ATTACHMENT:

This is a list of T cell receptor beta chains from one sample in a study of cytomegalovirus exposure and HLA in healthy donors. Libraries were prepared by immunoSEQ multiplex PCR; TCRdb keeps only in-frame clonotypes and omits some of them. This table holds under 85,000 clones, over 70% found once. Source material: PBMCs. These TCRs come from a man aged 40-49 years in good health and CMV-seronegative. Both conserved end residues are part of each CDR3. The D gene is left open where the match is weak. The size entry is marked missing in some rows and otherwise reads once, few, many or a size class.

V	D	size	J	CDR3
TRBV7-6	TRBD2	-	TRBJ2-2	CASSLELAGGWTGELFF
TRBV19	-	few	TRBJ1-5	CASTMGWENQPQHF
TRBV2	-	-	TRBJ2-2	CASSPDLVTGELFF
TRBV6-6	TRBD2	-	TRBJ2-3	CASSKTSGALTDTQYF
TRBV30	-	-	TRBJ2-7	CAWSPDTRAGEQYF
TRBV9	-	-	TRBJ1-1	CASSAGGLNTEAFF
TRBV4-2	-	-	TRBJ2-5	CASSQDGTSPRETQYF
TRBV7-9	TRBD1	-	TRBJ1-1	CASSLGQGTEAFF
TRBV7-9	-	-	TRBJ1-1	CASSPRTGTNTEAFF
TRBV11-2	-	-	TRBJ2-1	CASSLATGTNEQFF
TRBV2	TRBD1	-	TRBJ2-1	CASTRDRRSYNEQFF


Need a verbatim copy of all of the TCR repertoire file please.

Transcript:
This is a list of T cell receptor beta chains from one sample in a study of cytomegalovirus exposure and HLA in healthy donors. Libraries were prepared by immunoSEQ multiplex PCR; TCRdb keeps only in-frame clonotypes and omits some of them. This table holds under 85,000 clones, over 70% found once. Source material: PBMCs. These TCRs come from a man aged 40-49 years in good health and CMV-seronegative. Both conserved end residues are part of each CDR3. The D gene is left open where the match is weak. The size entry is marked missing in some rows and otherwise reads once, few, many or a size class.

V	D	size	J	CDR3
TRBV7-6	TRBD2	-	TRBJ2-2	CASSLELAGGWTGELFF
TRBV19	-	few	TRBJ1-5	CASTMGWENQPQHF
TRBV2	-	-	TRBJ2-2	CASSPDLVTGELFF
TRBV6-6	TRBD2	-	TRBJ2-3	CASSKTSGALTDTQYF
TRBV30	-	-	TRBJ2-7	CAWSPDTRAGEQYF
TRBV9	-	-	TRBJ1-1	CASSAGGLNTEAFF
TRBV4-2	-	-	TRBJ2-5	CASSQDGTSPRETQYF
TRBV7-9	TRBD1	-	TRBJ1-1	CASSLGQGTEAFF
TRBV7-9	-	-	TRBJ1-1	CASSPRTGTNTEAFF
TRBV11-2	-	-	TRBJ2-1	CASSLATGTNEQFF
TRBV2	TRBD1	-	TRBJ2-1	CASTRDRRSYNEQFF